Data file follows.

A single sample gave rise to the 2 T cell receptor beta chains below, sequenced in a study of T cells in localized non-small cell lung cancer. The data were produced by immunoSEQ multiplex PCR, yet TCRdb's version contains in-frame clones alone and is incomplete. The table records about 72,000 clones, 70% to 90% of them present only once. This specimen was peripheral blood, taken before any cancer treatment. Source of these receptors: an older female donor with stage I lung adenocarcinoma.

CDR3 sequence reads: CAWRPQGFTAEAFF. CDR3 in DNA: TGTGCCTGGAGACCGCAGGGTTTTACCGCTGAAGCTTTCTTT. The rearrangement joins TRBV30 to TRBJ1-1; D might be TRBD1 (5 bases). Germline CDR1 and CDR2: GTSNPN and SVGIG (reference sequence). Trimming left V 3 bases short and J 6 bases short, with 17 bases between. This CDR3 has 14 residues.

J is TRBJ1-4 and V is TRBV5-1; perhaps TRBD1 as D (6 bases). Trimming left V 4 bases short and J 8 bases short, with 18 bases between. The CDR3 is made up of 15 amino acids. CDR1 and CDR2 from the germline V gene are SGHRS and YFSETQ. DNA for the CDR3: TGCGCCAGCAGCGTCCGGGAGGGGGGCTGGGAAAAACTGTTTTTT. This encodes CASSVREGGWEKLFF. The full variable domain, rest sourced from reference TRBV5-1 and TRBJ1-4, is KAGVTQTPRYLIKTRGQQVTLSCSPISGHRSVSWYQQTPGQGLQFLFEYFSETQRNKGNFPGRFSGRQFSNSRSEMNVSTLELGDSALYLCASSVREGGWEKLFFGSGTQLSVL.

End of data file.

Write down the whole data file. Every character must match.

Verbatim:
A single sample gave rise to the 2 T cell receptor beta chains below, sequenced in a study of T cells in localized non-small cell lung cancer. The data were produced by immunoSEQ multiplex PCR, yet TCRdb's version contains in-frame clones alone and is incomplete. The table records about 72,000 clones, 70% to 90% of them present only once. This specimen was peripheral blood, taken before any cancer treatment. Source of these receptors: an older female donor with stage I lung adenocarcinoma.

CDR3 sequence reads: CAWRPQGFTAEAFF. CDR3 in DNA: TGTGCCTGGAGACCGCAGGGTTTTACCGCTGAAGCTTTCTTT. The rearrangement joins TRBV30 to TRBJ1-1; D might be TRBD1 (5 bases). Germline CDR1 and CDR2: GTSNPN and SVGIG (reference sequence). Trimming left V 3 bases short and J 6 bases short, with 17 bases between. This CDR3 has 14 residues.

J is TRBJ1-4 and V is TRBV5-1; perhaps TRBD1 as D (6 bases). Trimming left V 4 bases short and J 8 bases short, with 18 bases between. The CDR3 is made up of 15 amino acids. CDR1 and CDR2 from the germline V gene are SGHRS and YFSETQ. DNA for the CDR3: TGCGCCAGCAGCGTCCGGGAGGGGGGCTGGGAAAAACTGTTTTTT. This encodes CASSVREGGWEKLFF. The full variable domain, rest sourced from reference TRBV5-1 and TRBJ1-4, is KAGVTQTPRYLIKTRGQQVTLSCSPISGHRSVSWYQQTPGQGLQFLFEYFSETQRNKGNFPGRFSGRQFSNSRSEMNVSTLELGDSALYLCASSVREGGWEKLFFGSGTQLSVL.